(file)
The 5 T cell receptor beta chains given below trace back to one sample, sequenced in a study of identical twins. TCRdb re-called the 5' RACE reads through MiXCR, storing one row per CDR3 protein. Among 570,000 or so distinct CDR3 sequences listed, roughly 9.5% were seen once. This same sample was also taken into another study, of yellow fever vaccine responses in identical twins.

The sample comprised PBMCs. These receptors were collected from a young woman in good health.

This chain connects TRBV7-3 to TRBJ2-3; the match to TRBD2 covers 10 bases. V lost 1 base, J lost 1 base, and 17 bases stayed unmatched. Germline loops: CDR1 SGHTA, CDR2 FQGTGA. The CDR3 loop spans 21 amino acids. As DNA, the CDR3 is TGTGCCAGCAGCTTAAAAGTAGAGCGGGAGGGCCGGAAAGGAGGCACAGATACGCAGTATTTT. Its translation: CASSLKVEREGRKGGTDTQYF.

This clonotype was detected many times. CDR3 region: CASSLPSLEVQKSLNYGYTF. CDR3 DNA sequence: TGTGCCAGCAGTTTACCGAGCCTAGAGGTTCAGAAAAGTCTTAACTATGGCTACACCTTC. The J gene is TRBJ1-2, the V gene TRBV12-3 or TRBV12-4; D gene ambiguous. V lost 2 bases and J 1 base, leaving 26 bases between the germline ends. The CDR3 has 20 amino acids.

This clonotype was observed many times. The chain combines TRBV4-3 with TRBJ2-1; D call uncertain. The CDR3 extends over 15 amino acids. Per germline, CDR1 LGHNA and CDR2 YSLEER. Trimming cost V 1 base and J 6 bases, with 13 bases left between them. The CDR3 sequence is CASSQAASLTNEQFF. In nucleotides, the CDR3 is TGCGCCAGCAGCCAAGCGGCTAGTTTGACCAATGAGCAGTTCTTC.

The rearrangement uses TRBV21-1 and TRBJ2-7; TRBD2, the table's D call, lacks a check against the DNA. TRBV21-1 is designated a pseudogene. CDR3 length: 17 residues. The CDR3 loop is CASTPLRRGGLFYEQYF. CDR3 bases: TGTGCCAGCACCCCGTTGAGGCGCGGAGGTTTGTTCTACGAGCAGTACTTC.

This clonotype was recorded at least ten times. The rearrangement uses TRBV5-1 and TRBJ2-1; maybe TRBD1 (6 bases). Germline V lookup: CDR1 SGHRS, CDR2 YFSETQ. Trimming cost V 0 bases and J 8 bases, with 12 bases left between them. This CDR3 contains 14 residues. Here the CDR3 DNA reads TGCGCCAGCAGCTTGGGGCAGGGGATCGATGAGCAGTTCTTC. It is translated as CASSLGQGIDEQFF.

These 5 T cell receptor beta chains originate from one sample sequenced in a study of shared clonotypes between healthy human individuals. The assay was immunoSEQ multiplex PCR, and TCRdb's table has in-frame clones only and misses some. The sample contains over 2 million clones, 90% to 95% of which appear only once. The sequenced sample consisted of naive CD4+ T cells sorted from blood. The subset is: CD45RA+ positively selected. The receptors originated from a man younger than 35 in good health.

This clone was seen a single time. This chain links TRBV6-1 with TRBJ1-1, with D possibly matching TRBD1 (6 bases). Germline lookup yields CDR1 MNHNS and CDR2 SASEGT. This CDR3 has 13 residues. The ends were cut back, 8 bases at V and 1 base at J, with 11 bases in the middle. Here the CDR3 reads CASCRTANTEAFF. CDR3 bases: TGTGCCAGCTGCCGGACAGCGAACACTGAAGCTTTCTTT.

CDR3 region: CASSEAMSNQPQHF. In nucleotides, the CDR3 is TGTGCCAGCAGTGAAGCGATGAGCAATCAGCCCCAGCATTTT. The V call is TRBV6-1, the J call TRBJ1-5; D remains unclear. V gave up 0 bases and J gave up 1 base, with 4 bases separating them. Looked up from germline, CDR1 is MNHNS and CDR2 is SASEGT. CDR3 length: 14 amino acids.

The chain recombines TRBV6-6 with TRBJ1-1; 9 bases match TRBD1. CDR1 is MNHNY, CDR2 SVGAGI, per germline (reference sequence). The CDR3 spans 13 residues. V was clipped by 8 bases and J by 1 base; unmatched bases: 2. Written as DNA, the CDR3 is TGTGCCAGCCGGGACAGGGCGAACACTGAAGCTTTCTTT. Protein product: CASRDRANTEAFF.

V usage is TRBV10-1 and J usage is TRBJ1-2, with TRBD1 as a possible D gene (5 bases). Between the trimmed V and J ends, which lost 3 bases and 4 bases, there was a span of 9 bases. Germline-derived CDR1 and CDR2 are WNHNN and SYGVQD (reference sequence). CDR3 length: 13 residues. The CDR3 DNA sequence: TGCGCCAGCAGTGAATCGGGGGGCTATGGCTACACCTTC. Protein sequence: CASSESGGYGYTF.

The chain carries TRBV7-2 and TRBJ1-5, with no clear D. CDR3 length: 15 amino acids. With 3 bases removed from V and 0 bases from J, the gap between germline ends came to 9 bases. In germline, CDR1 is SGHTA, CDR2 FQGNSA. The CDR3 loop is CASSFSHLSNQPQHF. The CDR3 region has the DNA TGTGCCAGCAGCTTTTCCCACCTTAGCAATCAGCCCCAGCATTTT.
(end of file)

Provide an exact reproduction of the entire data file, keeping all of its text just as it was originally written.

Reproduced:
The 5 T cell receptor beta chains given below trace back to one sample, sequenced in a study of identical twins. TCRdb re-called the 5' RACE reads through MiXCR, storing one row per CDR3 protein. Among 570,000 or so distinct CDR3 sequences listed, roughly 9.5% were seen once. This same sample was also taken into another study, of yellow fever vaccine responses in identical twins.

The sample comprised PBMCs. These receptors were collected from a young woman in good health.

This chain connects TRBV7-3 to TRBJ2-3; the match to TRBD2 covers 10 bases. V lost 1 base, J lost 1 base, and 17 bases stayed unmatched. Germline loops: CDR1 SGHTA, CDR2 FQGTGA. The CDR3 loop spans 21 amino acids. As DNA, the CDR3 is TGTGCCAGCAGCTTAAAAGTAGAGCGGGAGGGCCGGAAAGGAGGCACAGATACGCAGTATTTT. Its translation: CASSLKVEREGRKGGTDTQYF.

This clonotype was detected many times. CDR3 region: CASSLPSLEVQKSLNYGYTF. CDR3 DNA sequence: TGTGCCAGCAGTTTACCGAGCCTAGAGGTTCAGAAAAGTCTTAACTATGGCTACACCTTC. The J gene is TRBJ1-2, the V gene TRBV12-3 or TRBV12-4; D gene ambiguous. V lost 2 bases and J 1 base, leaving 26 bases between the germline ends. The CDR3 has 20 amino acids.

This clonotype was observed many times. The chain combines TRBV4-3 with TRBJ2-1; D call uncertain. The CDR3 extends over 15 amino acids. Per germline, CDR1 LGHNA and CDR2 YSLEER. Trimming cost V 1 base and J 6 bases, with 13 bases left between them. The CDR3 sequence is CASSQAASLTNEQFF. In nucleotides, the CDR3 is TGCGCCAGCAGCCAAGCGGCTAGTTTGACCAATGAGCAGTTCTTC.

The rearrangement uses TRBV21-1 and TRBJ2-7; TRBD2, the table's D call, lacks a check against the DNA. TRBV21-1 is designated a pseudogene. CDR3 length: 17 residues. The CDR3 loop is CASTPLRRGGLFYEQYF. CDR3 bases: TGTGCCAGCACCCCGTTGAGGCGCGGAGGTTTGTTCTACGAGCAGTACTTC.

This clonotype was recorded at least ten times. The rearrangement uses TRBV5-1 and TRBJ2-1; maybe TRBD1 (6 bases). Germline V lookup: CDR1 SGHRS, CDR2 YFSETQ. Trimming cost V 0 bases and J 8 bases, with 12 bases left between them. This CDR3 contains 14 residues. Here the CDR3 DNA reads TGCGCCAGCAGCTTGGGGCAGGGGATCGATGAGCAGTTCTTC. It is translated as CASSLGQGIDEQFF.

These 5 T cell receptor beta chains originate from one sample sequenced in a study of shared clonotypes between healthy human individuals. The assay was immunoSEQ multiplex PCR, and TCRdb's table has in-frame clones only and misses some. The sample contains over 2 million clones, 90% to 95% of which appear only once. The sequenced sample consisted of naive CD4+ T cells sorted from blood. The subset is: CD45RA+ positively selected. The receptors originated from a man younger than 35 in good health.

This clone was seen a single time. This chain links TRBV6-1 with TRBJ1-1, with D possibly matching TRBD1 (6 bases). Germline lookup yields CDR1 MNHNS and CDR2 SASEGT. This CDR3 has 13 residues. The ends were cut back, 8 bases at V and 1 base at J, with 11 bases in the middle. Here the CDR3 reads CASCRTANTEAFF. CDR3 bases: TGTGCCAGCTGCCGGACAGCGAACACTGAAGCTTTCTTT.

CDR3 region: CASSEAMSNQPQHF. In nucleotides, the CDR3 is TGTGCCAGCAGTGAAGCGATGAGCAATCAGCCCCAGCATTTT. The V call is TRBV6-1, the J call TRBJ1-5; D remains unclear. V gave up 0 bases and J gave up 1 base, with 4 bases separating them. Looked up from germline, CDR1 is MNHNS and CDR2 is SASEGT. CDR3 length: 14 amino acids.

The chain recombines TRBV6-6 with TRBJ1-1; 9 bases match TRBD1. CDR1 is MNHNY, CDR2 SVGAGI, per germline (reference sequence). The CDR3 spans 13 residues. V was clipped by 8 bases and J by 1 base; unmatched bases: 2. Written as DNA, the CDR3 is TGTGCCAGCCGGGACAGGGCGAACACTGAAGCTTTCTTT. Protein product: CASRDRANTEAFF.

V usage is TRBV10-1 and J usage is TRBJ1-2, with TRBD1 as a possible D gene (5 bases). Between the trimmed V and J ends, which lost 3 bases and 4 bases, there was a span of 9 bases. Germline-derived CDR1 and CDR2 are WNHNN and SYGVQD (reference sequence). CDR3 length: 13 residues. The CDR3 DNA sequence: TGCGCCAGCAGTGAATCGGGGGGCTATGGCTACACCTTC. Protein sequence: CASSESGGYGYTF.

The chain carries TRBV7-2 and TRBJ1-5, with no clear D. CDR3 length: 15 amino acids. With 3 bases removed from V and 0 bases from J, the gap between germline ends came to 9 bases. In germline, CDR1 is SGHTA, CDR2 FQGNSA. The CDR3 loop is CASSFSHLSNQPQHF. The CDR3 region has the DNA TGTGCCAGCAGCTTTTCCCACCTTAGCAATCAGCCCCAGCATTTT.